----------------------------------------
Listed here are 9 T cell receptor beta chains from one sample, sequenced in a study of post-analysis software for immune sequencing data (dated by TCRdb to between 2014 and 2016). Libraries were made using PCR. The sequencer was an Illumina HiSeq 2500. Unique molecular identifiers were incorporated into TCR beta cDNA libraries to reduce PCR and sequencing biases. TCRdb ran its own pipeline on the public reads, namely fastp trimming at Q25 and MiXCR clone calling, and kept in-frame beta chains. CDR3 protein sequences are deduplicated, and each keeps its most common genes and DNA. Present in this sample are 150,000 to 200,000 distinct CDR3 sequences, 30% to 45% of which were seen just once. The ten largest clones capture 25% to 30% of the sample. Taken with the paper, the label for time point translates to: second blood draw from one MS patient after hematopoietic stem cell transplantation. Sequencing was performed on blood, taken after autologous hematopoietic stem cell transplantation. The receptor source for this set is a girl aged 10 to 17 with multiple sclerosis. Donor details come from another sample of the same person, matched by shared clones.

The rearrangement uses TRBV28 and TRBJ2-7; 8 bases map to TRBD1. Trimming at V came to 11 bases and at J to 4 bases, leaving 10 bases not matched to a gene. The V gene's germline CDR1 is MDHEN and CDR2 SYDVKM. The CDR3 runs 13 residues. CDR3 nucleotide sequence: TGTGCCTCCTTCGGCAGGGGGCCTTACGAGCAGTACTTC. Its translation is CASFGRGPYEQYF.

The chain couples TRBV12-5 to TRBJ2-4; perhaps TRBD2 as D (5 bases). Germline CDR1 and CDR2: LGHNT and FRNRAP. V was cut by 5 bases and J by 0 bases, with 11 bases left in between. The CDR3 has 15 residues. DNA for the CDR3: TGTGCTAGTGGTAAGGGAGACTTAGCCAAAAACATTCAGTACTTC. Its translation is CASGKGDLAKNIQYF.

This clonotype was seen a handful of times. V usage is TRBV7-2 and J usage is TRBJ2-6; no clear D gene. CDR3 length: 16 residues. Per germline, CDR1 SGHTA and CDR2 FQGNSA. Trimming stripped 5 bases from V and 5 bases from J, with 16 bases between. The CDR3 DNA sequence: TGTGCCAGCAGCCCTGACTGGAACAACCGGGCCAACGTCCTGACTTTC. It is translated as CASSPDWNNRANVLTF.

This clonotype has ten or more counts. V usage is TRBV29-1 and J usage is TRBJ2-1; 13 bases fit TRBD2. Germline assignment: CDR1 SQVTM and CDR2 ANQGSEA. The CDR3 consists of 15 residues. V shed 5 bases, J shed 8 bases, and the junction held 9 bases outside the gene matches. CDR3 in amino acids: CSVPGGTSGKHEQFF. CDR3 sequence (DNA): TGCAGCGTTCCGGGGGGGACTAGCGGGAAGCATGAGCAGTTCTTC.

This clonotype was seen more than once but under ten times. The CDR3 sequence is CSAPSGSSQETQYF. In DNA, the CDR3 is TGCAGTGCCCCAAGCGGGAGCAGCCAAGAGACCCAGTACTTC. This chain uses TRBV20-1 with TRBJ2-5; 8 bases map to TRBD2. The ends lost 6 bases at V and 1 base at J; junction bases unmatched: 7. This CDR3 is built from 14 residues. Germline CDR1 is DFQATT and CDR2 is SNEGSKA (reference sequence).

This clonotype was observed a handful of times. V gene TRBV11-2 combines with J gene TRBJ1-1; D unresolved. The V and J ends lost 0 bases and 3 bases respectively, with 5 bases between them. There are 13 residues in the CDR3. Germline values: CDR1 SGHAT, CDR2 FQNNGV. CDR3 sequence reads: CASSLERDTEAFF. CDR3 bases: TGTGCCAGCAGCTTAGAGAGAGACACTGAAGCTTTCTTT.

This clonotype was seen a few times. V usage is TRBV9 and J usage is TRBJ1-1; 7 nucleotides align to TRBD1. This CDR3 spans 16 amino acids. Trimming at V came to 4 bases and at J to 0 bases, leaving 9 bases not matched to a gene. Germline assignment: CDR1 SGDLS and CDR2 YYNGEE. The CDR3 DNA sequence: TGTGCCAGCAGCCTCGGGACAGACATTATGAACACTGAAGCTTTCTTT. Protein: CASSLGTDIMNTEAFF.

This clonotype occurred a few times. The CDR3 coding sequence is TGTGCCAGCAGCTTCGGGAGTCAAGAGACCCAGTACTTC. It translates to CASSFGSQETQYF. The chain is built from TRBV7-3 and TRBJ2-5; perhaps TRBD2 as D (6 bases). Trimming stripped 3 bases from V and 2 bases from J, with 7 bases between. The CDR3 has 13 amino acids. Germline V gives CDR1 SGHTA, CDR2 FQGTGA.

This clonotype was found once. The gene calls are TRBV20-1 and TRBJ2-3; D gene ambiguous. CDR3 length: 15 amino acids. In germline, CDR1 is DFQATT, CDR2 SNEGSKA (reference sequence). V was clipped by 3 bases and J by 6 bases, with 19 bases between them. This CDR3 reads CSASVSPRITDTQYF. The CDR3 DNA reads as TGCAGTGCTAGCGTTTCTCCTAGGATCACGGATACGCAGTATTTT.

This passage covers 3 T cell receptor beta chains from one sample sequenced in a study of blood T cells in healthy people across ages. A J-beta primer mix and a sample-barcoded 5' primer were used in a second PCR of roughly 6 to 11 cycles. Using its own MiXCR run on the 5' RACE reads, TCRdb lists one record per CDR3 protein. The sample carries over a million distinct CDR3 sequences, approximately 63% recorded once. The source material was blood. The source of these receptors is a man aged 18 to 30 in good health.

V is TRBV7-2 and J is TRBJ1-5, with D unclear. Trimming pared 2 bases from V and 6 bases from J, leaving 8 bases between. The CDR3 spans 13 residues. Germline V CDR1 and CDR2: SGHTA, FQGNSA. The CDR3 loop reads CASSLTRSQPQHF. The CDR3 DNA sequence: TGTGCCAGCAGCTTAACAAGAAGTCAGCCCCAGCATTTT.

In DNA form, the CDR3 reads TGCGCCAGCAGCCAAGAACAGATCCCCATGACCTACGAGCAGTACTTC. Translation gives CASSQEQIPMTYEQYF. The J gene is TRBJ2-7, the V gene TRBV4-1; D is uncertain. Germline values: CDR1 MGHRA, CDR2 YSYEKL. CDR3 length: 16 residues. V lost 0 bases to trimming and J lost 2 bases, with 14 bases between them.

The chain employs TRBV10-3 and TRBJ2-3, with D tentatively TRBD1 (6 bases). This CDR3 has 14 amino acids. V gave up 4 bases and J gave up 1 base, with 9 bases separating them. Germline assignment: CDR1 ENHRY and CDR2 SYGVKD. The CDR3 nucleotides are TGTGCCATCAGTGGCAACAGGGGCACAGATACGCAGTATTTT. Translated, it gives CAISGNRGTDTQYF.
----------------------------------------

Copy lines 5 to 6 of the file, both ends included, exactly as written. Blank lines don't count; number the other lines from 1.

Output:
This clonotype has ten or more counts. V usage is TRBV29-1 and J usage is TRBJ2-1; 13 bases fit TRBD2. Germline assignment: CDR1 SQVTM and CDR2 ANQGSEA. The CDR3 consists of 15 residues. V shed 5 bases, J shed 8 bases, and the junction held 9 bases outside the gene matches. CDR3 in amino acids: CSVPGGTSGKHEQFF. CDR3 sequence (DNA): TGCAGCGTTCCGGGGGGGACTAGCGGGAAGCATGAGCAGTTCTTC.

This clonotype was seen more than once but under ten times. The CDR3 sequence is CSAPSGSSQETQYF. In DNA, the CDR3 is TGCAGTGCCCCAAGCGGGAGCAGCCAAGAGACCCAGTACTTC. This chain uses TRBV20-1 with TRBJ2-5; 8 bases map to TRBD2. The ends lost 6 bases at V and 1 base at J; junction bases unmatched: 7. This CDR3 is built from 14 residues. Germline CDR1 is DFQATT and CDR2 is SNEGSKA (reference sequence).